been perceived  as  their  friends,  those  of  the  secular  left  who  had
championed immigrant rights and most strongly opposed racism.
      After the Rushdie affair other  external  factors  also  stimulated  a
Muslim revival, including the Gulf War (1991)  and  also  the  suffering  of
Bosnian Muslims (1994-6).
      Within the British Muslim community as a whole, which like Jewish  and
Christian communities, is  divided  into  different  sects  and  traditions,
modernists lost  influence  to  traditionalist  leaders.  Mosque  attendance
increased and religious  observance  became  an  outward  symbol  of  Muslim
assertion. In  1985  only  about  20  per  cent  of  Muslims  were  actually
religiously observant. By 1995 that figure had risen to about 50 per cent.
      Yet the Islam of young British Muslims is different from that of their
parents. It is less grounded in the culture  of  the  countries  from  which
their parents  came.  Young  Muslims  come  from  several  different  ethnic
origins but they all share their religion  and  their  British  culture  and
      This is leading to a 'Britain-specific' form of Islam. As a result, in
the words of one religious affairs journalist, 'For every child  who  drifts
into the moral relativism of contemporary Western  values,  another  returns
home with a belief in a revitalised form of Islam.  Many  parents  find  the
second just as difficult to come to terms with as the first.'
      British Islam is sufficiently vibrant that a Muslim paper, Q-News, now
appears regularly. One of its editors is  a  woman,  Fozia  Bora,  itself  a
statement on the relatively liberal culture of British Islam. Indeed, a  new
sense of self-confidence emerged out of the initial  feeling  of  alienation
over The Satanic Verses. It is partly  self-assertion  against  anti-Islamic
prejudice, but it  is  also  the  comfort  felt  in  a  relatively  tolerant
environment. Fozia Bora believes that 'Britain is a good  place  be  Muslim.
There is a tradition of religious and intellectual freedom.' In the  opinion
of Dr Zaki Badawi, one of Britain's foremost Muslims, 'Britain is  the  best
place in the world to be a Muslim – most Muslim  states  are  tyrannies  and
things are harder elsewhere in Europe.'
      Anti-Islamic feeling, however, remains a factor in racial tensions  in
Britain. In the words of the Runnymede Trust,  which  concerns  itself  with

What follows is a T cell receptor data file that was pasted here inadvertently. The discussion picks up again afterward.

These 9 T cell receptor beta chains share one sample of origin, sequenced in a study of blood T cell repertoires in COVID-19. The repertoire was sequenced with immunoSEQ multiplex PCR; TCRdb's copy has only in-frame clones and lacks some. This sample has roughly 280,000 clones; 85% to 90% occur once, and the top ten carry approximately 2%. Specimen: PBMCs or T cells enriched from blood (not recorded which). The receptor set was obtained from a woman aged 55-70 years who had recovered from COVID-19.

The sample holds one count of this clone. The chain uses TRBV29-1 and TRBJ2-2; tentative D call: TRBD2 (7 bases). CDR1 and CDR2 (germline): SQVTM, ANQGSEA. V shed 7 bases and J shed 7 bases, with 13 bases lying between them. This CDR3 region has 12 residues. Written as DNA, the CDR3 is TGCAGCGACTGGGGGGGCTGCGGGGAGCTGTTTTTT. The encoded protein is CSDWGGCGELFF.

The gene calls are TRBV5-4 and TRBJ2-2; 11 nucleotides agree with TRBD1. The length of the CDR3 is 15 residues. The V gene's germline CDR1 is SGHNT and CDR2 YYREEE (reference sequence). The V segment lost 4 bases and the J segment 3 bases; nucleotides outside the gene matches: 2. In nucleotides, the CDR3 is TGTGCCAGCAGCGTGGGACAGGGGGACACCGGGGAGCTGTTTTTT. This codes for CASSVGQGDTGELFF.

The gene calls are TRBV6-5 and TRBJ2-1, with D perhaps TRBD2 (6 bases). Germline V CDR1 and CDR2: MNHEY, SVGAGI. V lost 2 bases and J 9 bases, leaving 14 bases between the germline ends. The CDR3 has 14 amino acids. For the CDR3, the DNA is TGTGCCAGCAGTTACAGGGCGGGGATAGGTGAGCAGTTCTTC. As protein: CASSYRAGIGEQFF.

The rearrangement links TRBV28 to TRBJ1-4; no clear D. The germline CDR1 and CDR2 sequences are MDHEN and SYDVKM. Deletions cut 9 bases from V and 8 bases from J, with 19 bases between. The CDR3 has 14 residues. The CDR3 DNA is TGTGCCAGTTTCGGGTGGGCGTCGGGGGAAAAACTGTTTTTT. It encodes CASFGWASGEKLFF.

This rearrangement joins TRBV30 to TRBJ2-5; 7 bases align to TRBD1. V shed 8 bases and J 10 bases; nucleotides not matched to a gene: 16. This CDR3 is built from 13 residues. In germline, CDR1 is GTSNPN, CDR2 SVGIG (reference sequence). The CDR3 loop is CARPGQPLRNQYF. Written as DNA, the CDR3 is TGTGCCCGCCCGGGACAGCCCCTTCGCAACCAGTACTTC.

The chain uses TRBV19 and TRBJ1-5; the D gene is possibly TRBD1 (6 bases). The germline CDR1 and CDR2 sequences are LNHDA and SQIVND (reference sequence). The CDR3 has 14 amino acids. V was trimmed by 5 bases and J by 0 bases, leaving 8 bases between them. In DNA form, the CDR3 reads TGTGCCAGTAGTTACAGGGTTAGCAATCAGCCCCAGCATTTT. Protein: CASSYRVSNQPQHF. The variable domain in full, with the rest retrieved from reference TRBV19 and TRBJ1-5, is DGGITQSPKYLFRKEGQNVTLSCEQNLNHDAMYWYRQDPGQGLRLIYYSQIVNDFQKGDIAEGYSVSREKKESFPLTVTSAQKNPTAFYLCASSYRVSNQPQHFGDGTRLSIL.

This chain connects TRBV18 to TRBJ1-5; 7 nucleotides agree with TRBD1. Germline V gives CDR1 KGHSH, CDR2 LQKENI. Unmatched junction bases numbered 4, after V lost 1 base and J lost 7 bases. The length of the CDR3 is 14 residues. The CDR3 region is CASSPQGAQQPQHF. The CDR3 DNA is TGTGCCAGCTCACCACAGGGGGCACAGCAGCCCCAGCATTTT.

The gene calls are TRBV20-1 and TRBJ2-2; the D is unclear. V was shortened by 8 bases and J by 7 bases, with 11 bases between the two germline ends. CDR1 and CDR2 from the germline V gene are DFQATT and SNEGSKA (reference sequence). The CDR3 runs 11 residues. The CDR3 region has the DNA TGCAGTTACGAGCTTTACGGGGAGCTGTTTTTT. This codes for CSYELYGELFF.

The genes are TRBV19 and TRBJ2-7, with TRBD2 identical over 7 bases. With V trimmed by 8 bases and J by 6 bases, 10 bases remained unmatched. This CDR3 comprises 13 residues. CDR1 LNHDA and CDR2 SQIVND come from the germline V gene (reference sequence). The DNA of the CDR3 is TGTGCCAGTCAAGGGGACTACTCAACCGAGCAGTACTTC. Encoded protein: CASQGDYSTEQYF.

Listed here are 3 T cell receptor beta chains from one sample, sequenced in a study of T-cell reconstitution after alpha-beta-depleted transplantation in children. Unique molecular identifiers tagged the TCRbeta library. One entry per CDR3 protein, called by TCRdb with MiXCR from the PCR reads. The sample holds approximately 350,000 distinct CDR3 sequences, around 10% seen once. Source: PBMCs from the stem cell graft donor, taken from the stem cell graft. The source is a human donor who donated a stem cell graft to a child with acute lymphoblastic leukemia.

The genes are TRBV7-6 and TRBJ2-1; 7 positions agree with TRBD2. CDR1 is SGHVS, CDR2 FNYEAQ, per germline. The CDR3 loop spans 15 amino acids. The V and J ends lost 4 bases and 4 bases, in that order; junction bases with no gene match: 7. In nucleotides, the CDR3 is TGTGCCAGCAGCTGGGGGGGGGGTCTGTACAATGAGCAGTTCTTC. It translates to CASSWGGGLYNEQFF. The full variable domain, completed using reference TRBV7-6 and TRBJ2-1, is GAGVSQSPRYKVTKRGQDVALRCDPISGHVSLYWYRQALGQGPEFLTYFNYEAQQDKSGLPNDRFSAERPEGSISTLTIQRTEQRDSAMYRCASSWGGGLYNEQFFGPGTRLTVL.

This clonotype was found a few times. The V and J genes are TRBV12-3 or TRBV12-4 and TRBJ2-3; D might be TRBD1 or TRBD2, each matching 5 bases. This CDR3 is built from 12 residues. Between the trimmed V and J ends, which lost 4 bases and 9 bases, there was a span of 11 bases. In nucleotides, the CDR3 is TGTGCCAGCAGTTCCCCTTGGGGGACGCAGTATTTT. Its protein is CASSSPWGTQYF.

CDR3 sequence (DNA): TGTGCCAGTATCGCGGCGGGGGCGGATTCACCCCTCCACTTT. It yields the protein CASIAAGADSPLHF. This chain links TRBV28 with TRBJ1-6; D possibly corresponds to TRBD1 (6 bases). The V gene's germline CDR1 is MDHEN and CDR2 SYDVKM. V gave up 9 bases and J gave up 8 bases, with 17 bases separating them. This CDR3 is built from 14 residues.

race relations, 'Islamophobic discourse, sometimes  blatant  but  frequently
subtle and coded, is part of the fabric of everyday life in modern  Britain,
in much the same way that  anti-Semitic  discourse  was  taken  for  granted
earlier this century.'
      There are other areas of Muslim frustration. Some want  Muslim  family
law to be recognised within British law, a measure which would allow  Muslim
communities in Britain to follow an entirely separate lifestyle governed  by
their own laws. Others want state-supported Muslim schools, where  children,
particularly girls,  may  receive  a  specifically  Muslim  education  in  a
stricter moral atmosphere than exists in secular state  schools.  The  state
already provides such funding for  Anglican,  Catholic  and  Jewish  schools
within the state system. It was only in 1997 that the  first  Muslim  school
obtained financial support from the state.
      Smaller communities include about 450,000 Sikhs who  mainly  originate
in  the  Indian  Punjab.  They  live  mainly  in  London,   Manchester   and
Birmingham. There are over 200 gurdwaras or temples in  Britain.  There  are
about 320,000 Hindus living mainly  in  Leicester,  London  and  Manchester.
There are about 150  mandirs  in  which  Hindus  worship,  the  largest,  in
Neasden, north-west London, is also the largest outside India.


      From this report we can see that there are two  established  or  state
churches in Britain: the Church of England, or  Anglican  Church  as  it  is
also called, and the Church of Scotland, or 'Kirk'.
      Besides these 'orthodox' churches which accept  the  doctrine  of  the
Trinity, there are others which have their own  specific  beliefs,  and  are
consequently viewed as outside orthodoxy.
      Apart from Christianity, there are at least five other religions  with
a substantial number of adherents in Britain. These are usually composed  of
either immigrants or the descendants of immigrants.
      Outsiders sometimes see possible tensions  between  one  religion  and
another. They are less aware of  the  often  greater  tensions  within  each
religion or sect between  conservatives  and  liberals.  In  many  religious
groups there is a conservative wing which has little time for,  or  interest
in,  other  religions  and  which  disapproves  of  its  own   liberal   co-
religionists. By contrast, these liberals usually welcome dialogue and  warm
relations between religions, and enjoy the rich pluralism of  a  multi-faith
society. But  regardless  of  viewpoint,  most  people  in  Britain  whether
religious or not, consider the matter of faith to be a private and  personal


   1. Павлоцкий, В.М. Знакомимся с Британией. – Спб: Базис, 2000 – 415с.
   2. Левашова, В.А. Britain Today: Life and Institutions. – М.: ИНФРА-М,
      2001. – 216 с.
   3. Литвинов, С.В. Великобритания. Экзаменационные темы и тесты: Пособие
      для старшеклассников и абитуриентов. – М.: АРКТИ, 2001. – 144с.
   4. David McDowall. Britain in close-up. An in-depth study of contemporary
      Britain. – Edinburgh: Longman, 2001 – 208pp.